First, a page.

In 1980, while I was playing a production of “Man of La Mancha” at a dinner theater in Nanuet, I had to take a week off for some minor surgery, and got Steve Johns to sub for me.
At the beginning of the show, after the overture, we always turned off our music stand lights as the theater went into darkness for a few minutes while the cast proceeded slowly down the aisles to the stage. We had memorized the music that brought them down, and we played it in the dark.
Since Steve was going to be sight-reading the show, I didn’t want him to have to memorize anything, so I found a roll of the glow-tape that the actors used to mark their locations in the dark.
I pasted the tape over the memorized passage, drew staff lines on it and wrote in the notes of my part. The tape absorbed energy from the music stand light during the overture, and when the lights went out, there were the notes, glowing on the page.
I didn’t tell Steve about my invention… I knew he’d enjoy the surprise.
When Jon Berger was playing a Broadway revival of “La Mancha,” some of the markings from the original show remained in the drum book. The opening duo of drums and acoustic bass had been marked “snare drum played with fingers.” The present musical director asked Jon to play it softly with sticks, but when composer Mitch Leigh attended a performance, he told the conductor to have Jon play the entire show with his fingers. They obliged until Leigh left town, and then went back to sticks. But after that, before every show, bassist Paul Ivory would say sternly to Jon, “Play with your fingers,” and Jon would obligingly twiddle his fingers playfully.
Outgoing President Mary Landolfi told me this one: Her husband Pat and another tuba player, Lew Waldeck, had arranged to meet at the Carnegie Tavern after a benefit at Carnegie Hall. The major attraction at the benefit was Frank Sinatra, and when Lew came into the Tavern afterward, he was all agog. “Pat,” he said excitedly, “I just met Frank Sinatra, and he spoke to me!” “What did he say?” asked Pat. “He was coming down the stairs just as I was going up, and he said, ‘Get the f*** out of my way!’”
Brent Hahn got this story from trumpeter Al Porcino:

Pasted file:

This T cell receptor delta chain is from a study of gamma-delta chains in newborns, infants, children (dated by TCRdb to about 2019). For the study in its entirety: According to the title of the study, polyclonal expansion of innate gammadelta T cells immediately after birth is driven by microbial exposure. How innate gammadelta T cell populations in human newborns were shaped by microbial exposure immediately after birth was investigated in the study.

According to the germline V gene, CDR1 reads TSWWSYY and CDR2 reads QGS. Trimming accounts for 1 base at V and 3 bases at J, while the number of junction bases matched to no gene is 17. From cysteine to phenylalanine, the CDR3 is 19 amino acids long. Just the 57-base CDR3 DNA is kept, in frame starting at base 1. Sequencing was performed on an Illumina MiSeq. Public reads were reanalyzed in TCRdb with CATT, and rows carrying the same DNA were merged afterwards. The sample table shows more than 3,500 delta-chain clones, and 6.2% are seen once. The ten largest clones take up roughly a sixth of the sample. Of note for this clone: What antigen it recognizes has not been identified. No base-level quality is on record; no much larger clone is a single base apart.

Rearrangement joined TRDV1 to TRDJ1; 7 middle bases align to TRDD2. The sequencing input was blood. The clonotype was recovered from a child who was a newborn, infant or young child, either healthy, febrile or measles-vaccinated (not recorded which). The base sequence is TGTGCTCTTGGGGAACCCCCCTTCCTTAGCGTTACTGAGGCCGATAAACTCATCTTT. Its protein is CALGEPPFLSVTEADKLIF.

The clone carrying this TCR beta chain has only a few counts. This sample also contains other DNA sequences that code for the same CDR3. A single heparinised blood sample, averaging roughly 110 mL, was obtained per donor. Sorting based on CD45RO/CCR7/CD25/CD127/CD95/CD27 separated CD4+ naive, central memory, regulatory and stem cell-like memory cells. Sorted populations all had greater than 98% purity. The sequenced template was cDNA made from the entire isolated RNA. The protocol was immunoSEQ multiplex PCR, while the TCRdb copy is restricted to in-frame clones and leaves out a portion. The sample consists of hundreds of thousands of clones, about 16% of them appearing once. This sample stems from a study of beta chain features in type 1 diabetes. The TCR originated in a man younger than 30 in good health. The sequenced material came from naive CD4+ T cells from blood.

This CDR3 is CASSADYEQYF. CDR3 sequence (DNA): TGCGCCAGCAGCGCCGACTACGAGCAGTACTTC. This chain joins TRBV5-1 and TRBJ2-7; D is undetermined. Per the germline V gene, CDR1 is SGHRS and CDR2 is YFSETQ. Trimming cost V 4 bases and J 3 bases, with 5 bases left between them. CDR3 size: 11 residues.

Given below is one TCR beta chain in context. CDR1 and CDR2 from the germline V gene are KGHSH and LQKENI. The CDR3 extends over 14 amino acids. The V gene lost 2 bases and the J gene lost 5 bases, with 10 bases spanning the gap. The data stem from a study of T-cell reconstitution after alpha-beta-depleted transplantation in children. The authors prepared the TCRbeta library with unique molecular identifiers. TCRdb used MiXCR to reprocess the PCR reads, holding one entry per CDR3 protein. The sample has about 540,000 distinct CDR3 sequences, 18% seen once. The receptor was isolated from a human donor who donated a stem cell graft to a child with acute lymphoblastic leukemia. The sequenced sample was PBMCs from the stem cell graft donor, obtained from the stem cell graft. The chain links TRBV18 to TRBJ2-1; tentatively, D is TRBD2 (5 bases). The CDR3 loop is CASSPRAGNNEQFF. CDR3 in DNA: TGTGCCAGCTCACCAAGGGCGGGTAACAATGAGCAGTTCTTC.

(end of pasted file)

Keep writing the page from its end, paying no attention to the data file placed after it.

When Al was just getting established in New York City, he called his parents in Florida.
“Ma, great news! I’m going on the road with Frank!”
“Slow down, darling. Who’s Frank?”
“Sinatra, Ma. In the music business, when you say ‘Frank,’ everybody knows who you mean.”
“Well, that is good news. Let me tell your father. (yelling) Honey, Albert’s on the phone. He’s going on the road with Frank!”
The senior Porcino yelled back, “Who’s Albert?”
John Altman once had Al Cohn as a houseguest, and Al took John to meet Woody Herman. Al introduced him, saying, “John has a big band.” Woody grabbed John’s outstretched hand, looked earnestly into his eyes, and asked, “Why?”
Jazz drummer Shelly Manne once attended an orchestral rendition of a large Bartok work, conducted by Andre Previn. Shelly went backstage after the performance to tell Previn how much he enjoyed the music. Previn introduced Shelly to the orchestra manager, who said to him, “I didn’t think that people like you liked this kind of music.” Shelly replied, “That’s not true. Big bands are coming back!”
Here’s a tidbit from the Internet:
Years ago, UK bassist Peter Morgan went to hear Slam Stewart when he played at The Canteen in Covent Garden, London. At the bar in the crowded nightclub he discovered the entire string bass section of the London Symphony Orchestra. Evidently Slam found out who they were, and turned up the heat on his performance, amazing and delighting them all.
Sean Fox told me about visiting Abraham Lincoln’s home in Illinois. The National Park ranger who was the tour guide ended his story with: “…and after the election, Lincoln waved goodbye from the last car of the train, rode away, and never returned.” A voice from the crowd: “Where did he go?”
Randy Sandke was once playing trumpet at a party for the World Wrestling Federation at the Rainbow Room. While the band was on a break, Randy sat down at the piano to play a few tunes. A big hulking guy who was walking by suddenly tripped and fell over Randy onto the piano. He made sure Randy was okay, apologized, and Randy continued to play. Tenorman Gary Keller, on his way back to the bandstand, said, “Wow, you were nearly wiped out by Gorilla Monsoon!”